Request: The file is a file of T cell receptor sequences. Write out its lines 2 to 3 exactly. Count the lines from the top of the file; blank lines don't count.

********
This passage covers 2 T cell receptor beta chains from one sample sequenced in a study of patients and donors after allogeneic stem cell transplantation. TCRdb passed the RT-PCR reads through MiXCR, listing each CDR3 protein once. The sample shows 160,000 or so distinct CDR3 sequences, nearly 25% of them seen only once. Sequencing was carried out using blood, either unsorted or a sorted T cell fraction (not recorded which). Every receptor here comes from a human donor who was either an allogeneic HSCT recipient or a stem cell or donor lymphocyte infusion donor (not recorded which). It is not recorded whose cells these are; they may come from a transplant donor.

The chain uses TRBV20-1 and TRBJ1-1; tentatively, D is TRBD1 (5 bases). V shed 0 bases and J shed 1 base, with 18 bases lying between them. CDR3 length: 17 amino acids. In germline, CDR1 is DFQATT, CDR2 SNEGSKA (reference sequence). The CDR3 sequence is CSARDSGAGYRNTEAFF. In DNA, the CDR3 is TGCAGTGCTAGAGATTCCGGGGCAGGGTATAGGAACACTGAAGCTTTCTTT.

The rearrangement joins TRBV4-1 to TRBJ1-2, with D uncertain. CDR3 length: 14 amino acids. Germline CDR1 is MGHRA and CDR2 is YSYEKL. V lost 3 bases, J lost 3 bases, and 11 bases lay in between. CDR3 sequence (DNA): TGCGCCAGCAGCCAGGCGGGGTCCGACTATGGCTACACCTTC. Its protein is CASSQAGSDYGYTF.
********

The chain uses TRBV20-1 and TRBJ1-1; tentatively, D is TRBD1 (5 bases). V shed 0 bases and J shed 1 base, with 18 bases lying between them. CDR3 length: 17 amino acids. In germline, CDR1 is DFQATT, CDR2 SNEGSKA (reference sequence). The CDR3 sequence is CSARDSGAGYRNTEAFF. In DNA, the CDR3 is TGCAGTGCTAGAGATTCCGGGGCAGGGTATAGGAACACTGAAGCTTTCTTT.

The rearrangement joins TRBV4-1 to TRBJ1-2, with D uncertain. CDR3 length: 14 amino acids. Germline CDR1 is MGHRA and CDR2 is YSYEKL. V lost 3 bases, J lost 3 bases, and 11 bases lay in between. CDR3 sequence (DNA): TGCGCCAGCAGCCAGGCGGGGTCCGACTATGGCTACACCTTC. Its protein is CASSQAGSDYGYTF.